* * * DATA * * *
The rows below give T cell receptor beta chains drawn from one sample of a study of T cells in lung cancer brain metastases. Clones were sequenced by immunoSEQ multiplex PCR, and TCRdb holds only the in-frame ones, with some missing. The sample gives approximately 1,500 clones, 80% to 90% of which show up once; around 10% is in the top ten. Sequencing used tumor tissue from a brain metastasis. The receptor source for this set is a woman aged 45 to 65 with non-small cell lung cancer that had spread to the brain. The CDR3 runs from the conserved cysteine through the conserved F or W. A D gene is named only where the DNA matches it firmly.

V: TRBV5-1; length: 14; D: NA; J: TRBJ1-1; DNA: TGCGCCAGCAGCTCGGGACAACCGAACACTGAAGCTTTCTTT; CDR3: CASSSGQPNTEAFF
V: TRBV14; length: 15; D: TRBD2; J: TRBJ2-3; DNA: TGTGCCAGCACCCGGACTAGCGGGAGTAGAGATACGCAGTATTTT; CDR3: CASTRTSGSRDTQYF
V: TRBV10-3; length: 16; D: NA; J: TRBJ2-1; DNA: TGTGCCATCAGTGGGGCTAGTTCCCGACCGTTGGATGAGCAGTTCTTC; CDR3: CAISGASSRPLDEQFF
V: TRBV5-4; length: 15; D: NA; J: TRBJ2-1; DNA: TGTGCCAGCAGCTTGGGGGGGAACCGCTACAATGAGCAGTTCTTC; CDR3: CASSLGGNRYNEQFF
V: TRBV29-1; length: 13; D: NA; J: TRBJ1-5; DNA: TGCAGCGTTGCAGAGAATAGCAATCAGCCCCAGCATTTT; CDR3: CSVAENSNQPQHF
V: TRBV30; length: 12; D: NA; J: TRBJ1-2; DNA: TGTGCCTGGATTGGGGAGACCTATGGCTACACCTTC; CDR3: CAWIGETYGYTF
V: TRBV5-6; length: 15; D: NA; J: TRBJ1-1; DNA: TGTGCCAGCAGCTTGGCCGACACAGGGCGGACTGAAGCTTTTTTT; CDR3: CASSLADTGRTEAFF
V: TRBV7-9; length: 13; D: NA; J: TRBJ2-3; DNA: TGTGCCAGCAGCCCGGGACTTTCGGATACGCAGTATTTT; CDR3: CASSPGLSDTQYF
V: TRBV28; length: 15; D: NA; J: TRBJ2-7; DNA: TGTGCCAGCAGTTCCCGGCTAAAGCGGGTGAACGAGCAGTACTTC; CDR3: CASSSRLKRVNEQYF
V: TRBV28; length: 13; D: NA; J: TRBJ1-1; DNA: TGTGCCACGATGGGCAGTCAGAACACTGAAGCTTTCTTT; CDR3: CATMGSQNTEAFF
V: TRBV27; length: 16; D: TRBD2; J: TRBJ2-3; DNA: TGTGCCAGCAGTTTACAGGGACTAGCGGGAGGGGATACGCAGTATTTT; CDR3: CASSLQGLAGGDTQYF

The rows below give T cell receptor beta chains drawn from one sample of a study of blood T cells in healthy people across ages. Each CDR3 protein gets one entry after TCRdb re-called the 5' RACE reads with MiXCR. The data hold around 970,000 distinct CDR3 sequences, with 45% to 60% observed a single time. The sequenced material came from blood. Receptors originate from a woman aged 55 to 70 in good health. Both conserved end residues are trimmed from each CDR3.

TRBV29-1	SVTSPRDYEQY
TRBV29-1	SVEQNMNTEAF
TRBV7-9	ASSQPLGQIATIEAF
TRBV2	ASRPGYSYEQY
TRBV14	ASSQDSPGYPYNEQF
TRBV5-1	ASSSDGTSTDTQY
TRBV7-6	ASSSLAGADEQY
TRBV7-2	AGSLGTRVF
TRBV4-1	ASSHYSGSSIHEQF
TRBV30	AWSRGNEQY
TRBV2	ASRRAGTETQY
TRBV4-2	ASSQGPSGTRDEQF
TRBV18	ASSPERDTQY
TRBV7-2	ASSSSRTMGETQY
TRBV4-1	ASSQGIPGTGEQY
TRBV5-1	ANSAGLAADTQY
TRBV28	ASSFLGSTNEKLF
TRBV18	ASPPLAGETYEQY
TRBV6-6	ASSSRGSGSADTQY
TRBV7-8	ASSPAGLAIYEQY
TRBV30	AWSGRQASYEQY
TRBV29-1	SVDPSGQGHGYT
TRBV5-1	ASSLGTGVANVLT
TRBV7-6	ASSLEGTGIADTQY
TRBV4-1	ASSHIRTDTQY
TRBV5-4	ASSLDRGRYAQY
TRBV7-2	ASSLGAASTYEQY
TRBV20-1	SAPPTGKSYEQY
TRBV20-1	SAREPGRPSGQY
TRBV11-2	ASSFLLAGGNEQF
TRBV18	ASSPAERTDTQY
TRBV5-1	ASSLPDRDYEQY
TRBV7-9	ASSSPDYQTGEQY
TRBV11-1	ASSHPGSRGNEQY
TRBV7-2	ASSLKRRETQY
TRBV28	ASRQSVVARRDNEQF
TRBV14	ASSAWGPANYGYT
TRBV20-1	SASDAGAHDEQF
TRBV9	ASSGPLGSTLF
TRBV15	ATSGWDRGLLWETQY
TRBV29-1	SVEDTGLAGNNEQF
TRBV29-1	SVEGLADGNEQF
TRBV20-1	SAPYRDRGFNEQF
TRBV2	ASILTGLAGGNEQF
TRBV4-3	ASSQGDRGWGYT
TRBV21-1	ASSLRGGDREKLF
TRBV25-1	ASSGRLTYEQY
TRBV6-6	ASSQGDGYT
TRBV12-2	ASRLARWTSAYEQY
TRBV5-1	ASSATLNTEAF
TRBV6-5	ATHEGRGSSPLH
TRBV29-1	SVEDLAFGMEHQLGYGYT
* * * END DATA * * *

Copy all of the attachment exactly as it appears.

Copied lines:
The rows below give T cell receptor beta chains drawn from one sample of a study of T cells in lung cancer brain metastases. Clones were sequenced by immunoSEQ multiplex PCR, and TCRdb holds only the in-frame ones, with some missing. The sample gives approximately 1,500 clones, 80% to 90% of which show up once; around 10% is in the top ten. Sequencing used tumor tissue from a brain metastasis. The receptor source for this set is a woman aged 45 to 65 with non-small cell lung cancer that had spread to the brain. The CDR3 runs from the conserved cysteine through the conserved F or W. A D gene is named only where the DNA matches it firmly.

V: TRBV5-1; length: 14; D: NA; J: TRBJ1-1; DNA: TGCGCCAGCAGCTCGGGACAACCGAACACTGAAGCTTTCTTT; CDR3: CASSSGQPNTEAFF
V: TRBV14; length: 15; D: TRBD2; J: TRBJ2-3; DNA: TGTGCCAGCACCCGGACTAGCGGGAGTAGAGATACGCAGTATTTT; CDR3: CASTRTSGSRDTQYF
V: TRBV10-3; length: 16; D: NA; J: TRBJ2-1; DNA: TGTGCCATCAGTGGGGCTAGTTCCCGACCGTTGGATGAGCAGTTCTTC; CDR3: CAISGASSRPLDEQFF
V: TRBV5-4; length: 15; D: NA; J: TRBJ2-1; DNA: TGTGCCAGCAGCTTGGGGGGGAACCGCTACAATGAGCAGTTCTTC; CDR3: CASSLGGNRYNEQFF
V: TRBV29-1; length: 13; D: NA; J: TRBJ1-5; DNA: TGCAGCGTTGCAGAGAATAGCAATCAGCCCCAGCATTTT; CDR3: CSVAENSNQPQHF
V: TRBV30; length: 12; D: NA; J: TRBJ1-2; DNA: TGTGCCTGGATTGGGGAGACCTATGGCTACACCTTC; CDR3: CAWIGETYGYTF
V: TRBV5-6; length: 15; D: NA; J: TRBJ1-1; DNA: TGTGCCAGCAGCTTGGCCGACACAGGGCGGACTGAAGCTTTTTTT; CDR3: CASSLADTGRTEAFF
V: TRBV7-9; length: 13; D: NA; J: TRBJ2-3; DNA: TGTGCCAGCAGCCCGGGACTTTCGGATACGCAGTATTTT; CDR3: CASSPGLSDTQYF
V: TRBV28; length: 15; D: NA; J: TRBJ2-7; DNA: TGTGCCAGCAGTTCCCGGCTAAAGCGGGTGAACGAGCAGTACTTC; CDR3: CASSSRLKRVNEQYF
V: TRBV28; length: 13; D: NA; J: TRBJ1-1; DNA: TGTGCCACGATGGGCAGTCAGAACACTGAAGCTTTCTTT; CDR3: CATMGSQNTEAFF
V: TRBV27; length: 16; D: TRBD2; J: TRBJ2-3; DNA: TGTGCCAGCAGTTTACAGGGACTAGCGGGAGGGGATACGCAGTATTTT; CDR3: CASSLQGLAGGDTQYF

The rows below give T cell receptor beta chains drawn from one sample of a study of blood T cells in healthy people across ages. Each CDR3 protein gets one entry after TCRdb re-called the 5' RACE reads with MiXCR. The data hold around 970,000 distinct CDR3 sequences, with 45% to 60% observed a single time. The sequenced material came from blood. Receptors originate from a woman aged 55 to 70 in good health. Both conserved end residues are trimmed from each CDR3.

TRBV29-1	SVTSPRDYEQY
TRBV29-1	SVEQNMNTEAF
TRBV7-9	ASSQPLGQIATIEAF
TRBV2	ASRPGYSYEQY
TRBV14	ASSQDSPGYPYNEQF
TRBV5-1	ASSSDGTSTDTQY
TRBV7-6	ASSSLAGADEQY
TRBV7-2	AGSLGTRVF
TRBV4-1	ASSHYSGSSIHEQF
TRBV30	AWSRGNEQY
TRBV2	ASRRAGTETQY
TRBV4-2	ASSQGPSGTRDEQF
TRBV18	ASSPERDTQY
TRBV7-2	ASSSSRTMGETQY
TRBV4-1	ASSQGIPGTGEQY
TRBV5-1	ANSAGLAADTQY
TRBV28	ASSFLGSTNEKLF
TRBV18	ASPPLAGETYEQY
TRBV6-6	ASSSRGSGSADTQY
TRBV7-8	ASSPAGLAIYEQY
TRBV30	AWSGRQASYEQY
TRBV29-1	SVDPSGQGHGYT
TRBV5-1	ASSLGTGVANVLT
TRBV7-6	ASSLEGTGIADTQY
TRBV4-1	ASSHIRTDTQY
TRBV5-4	ASSLDRGRYAQY
TRBV7-2	ASSLGAASTYEQY
TRBV20-1	SAPPTGKSYEQY
TRBV20-1	SAREPGRPSGQY
TRBV11-2	ASSFLLAGGNEQF
TRBV18	ASSPAERTDTQY
TRBV5-1	ASSLPDRDYEQY
TRBV7-9	ASSSPDYQTGEQY
TRBV11-1	ASSHPGSRGNEQY
TRBV7-2	ASSLKRRETQY
TRBV28	ASRQSVVARRDNEQF
TRBV14	ASSAWGPANYGYT
TRBV20-1	SASDAGAHDEQF
TRBV9	ASSGPLGSTLF
TRBV15	ATSGWDRGLLWETQY
TRBV29-1	SVEDTGLAGNNEQF
TRBV29-1	SVEGLADGNEQF
TRBV20-1	SAPYRDRGFNEQF
TRBV2	ASILTGLAGGNEQF
TRBV4-3	ASSQGDRGWGYT
TRBV21-1	ASSLRGGDREKLF
TRBV25-1	ASSGRLTYEQY
TRBV6-6	ASSQGDGYT
TRBV12-2	ASRLARWTSAYEQY
TRBV5-1	ASSATLNTEAF
TRBV6-5	ATHEGRGSSPLH
TRBV29-1	SVEDLAFGMEHQLGYGYT